Black teenager arrest in the beating of a white classmate has caused racial protests expected to culminate Thursday with thousands of protesters converging on this small central Louisiana town.
"It breaks our hearts to see him in handcuffs and leg shackles, but his spirit is high," Sharpton said after his courthouse meeting with Mychal Bell, one of the group of teenagers dubbed the "Jena Six" by their supporter.
Bell and four others originally faced trial as adults on attempted second-degree murder charges in connection with a December attack that left white classmate Justin Barker bloodied and unconscious. (Another teen was booked as a juvenile and charges have not been make public.)
As the teens have come up for arraignment, charges have been reduced but critics of the local prosecutor are still crying foul. Bell, the only one of the six tried so far, was convicted of aggravated second-degree battery and faced a possible prison sentence of 15 years.
British rocker David Bowie has donated $10,000 (7,156 EUR) to a legal defense fund for the six teens.
"There is clearly a separate and unequal judicial process going on in the town of Jena," Bowie said Tuesday in an e-mail statement. "A donation to the Jena Six Legal Defense Fund is my small gesture indicating my belief that a wrongful charge and sentence should be prevented."
Bowie's donation to the Jena Six Legal Defense Fund was announced by the National Association for the Advancement of Colored People.
"We are gratified that rock star David Bowie was moved to donate to the NAACP's Jena campaign," National Board of Directors Chairman Julian Bond of the NAACP, said in a statement. "We hope others will join him."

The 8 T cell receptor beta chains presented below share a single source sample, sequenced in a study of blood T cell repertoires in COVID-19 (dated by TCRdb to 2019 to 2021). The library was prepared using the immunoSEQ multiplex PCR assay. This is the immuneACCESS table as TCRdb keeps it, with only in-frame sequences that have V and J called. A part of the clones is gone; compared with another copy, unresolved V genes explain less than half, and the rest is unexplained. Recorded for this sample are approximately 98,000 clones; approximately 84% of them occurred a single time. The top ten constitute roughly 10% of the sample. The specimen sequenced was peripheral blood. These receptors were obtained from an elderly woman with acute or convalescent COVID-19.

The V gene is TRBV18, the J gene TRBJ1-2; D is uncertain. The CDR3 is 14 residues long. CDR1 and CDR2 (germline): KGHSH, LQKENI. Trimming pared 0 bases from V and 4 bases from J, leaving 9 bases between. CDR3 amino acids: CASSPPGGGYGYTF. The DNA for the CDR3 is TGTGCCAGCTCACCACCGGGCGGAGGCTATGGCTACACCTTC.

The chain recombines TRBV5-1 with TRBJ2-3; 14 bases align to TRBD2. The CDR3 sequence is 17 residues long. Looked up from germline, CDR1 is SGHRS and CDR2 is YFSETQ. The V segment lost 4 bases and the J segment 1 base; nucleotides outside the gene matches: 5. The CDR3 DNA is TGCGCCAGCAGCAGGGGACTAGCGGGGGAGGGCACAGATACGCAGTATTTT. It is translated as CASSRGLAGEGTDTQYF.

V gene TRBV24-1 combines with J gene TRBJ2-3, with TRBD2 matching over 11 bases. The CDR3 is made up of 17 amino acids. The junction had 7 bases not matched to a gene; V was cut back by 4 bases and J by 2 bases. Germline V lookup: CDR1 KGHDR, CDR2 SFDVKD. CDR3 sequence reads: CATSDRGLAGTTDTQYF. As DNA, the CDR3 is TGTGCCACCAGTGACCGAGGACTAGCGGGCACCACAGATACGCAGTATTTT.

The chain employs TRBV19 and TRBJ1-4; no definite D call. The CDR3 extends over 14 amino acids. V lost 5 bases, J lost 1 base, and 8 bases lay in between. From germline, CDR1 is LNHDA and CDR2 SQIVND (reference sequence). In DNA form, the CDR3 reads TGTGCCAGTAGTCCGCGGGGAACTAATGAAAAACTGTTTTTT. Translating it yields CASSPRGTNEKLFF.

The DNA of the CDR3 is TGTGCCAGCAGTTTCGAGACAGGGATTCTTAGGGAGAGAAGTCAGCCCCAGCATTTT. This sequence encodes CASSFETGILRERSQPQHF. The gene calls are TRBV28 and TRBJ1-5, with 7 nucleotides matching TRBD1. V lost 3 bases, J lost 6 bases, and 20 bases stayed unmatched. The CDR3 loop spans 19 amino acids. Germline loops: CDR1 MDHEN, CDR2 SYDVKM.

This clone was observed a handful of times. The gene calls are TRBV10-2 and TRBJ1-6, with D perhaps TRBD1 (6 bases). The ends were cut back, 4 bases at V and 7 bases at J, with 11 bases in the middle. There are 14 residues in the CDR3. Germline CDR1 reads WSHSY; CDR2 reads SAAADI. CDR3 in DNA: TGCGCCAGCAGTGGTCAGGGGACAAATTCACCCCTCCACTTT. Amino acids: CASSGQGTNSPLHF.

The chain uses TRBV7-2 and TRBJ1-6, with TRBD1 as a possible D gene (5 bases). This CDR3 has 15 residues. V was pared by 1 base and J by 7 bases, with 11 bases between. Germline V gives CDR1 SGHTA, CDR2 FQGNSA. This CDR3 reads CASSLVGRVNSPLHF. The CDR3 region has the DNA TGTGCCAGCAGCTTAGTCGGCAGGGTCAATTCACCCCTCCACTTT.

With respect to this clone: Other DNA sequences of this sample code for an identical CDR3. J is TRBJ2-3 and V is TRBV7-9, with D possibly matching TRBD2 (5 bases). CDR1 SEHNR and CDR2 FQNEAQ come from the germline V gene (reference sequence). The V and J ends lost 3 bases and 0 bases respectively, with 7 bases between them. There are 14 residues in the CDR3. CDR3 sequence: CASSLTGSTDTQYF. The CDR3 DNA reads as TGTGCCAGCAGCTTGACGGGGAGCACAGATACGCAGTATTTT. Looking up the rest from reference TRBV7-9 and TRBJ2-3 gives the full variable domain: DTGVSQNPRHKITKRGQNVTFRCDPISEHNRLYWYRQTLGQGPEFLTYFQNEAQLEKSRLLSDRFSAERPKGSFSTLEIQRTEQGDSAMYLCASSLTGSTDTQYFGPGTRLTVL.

Bell was found guilty on second-degree battery charges June 28 by a six-member, all-white jury. Before the case was overturned by the state 3rd Circuit Court of Appeal, his sentencing had been set for Thursday.
The court said Bell, who was 16 at the time of the alleged December 2006 beating, should not have been tried as an adult.
Sharpton said he expects more than 10,000 marchers to protest Thursday in Jena, a town with a population of about 3,500. Martin Luther King III and the Rev. Jesse Jackson also are expected to attend the march.
Sharpton said Bell wants to make sure the rally is peaceful. "He doesn't want anything done that would disparage his name - no violence, not even a negative word," Sharpton said.
Thursday's march is to begin at 7 a.m. and will pass the stump of a tree that became the focal point of the current racial tensions.
The tree on the campus of Jena High School had been a gathering spot for white students. After a black student asked school officials if blacks could sit there too, three nooses were found hanging from the tree.
Three white students were suspended for hanging the nooses. Interracial fights reportedly followed, leading to the December school yard attack on Barker. During the resulting uproar, local authorities had the tree cut down.
Sharpton said there also will be an 11 a.m. rally in nearby Alexandria, about an hour's drive from Jena.
Schools in Jena will close Thursday and many businesses in the town of 2,900 also say they will shut down, concerned about whether the march will remain peaceful.
The choice of the city of Helsinki is not incidental as the capital of Finland had hosted US-Soviet negotiations on the limitation of nuclear stockpiles in 1969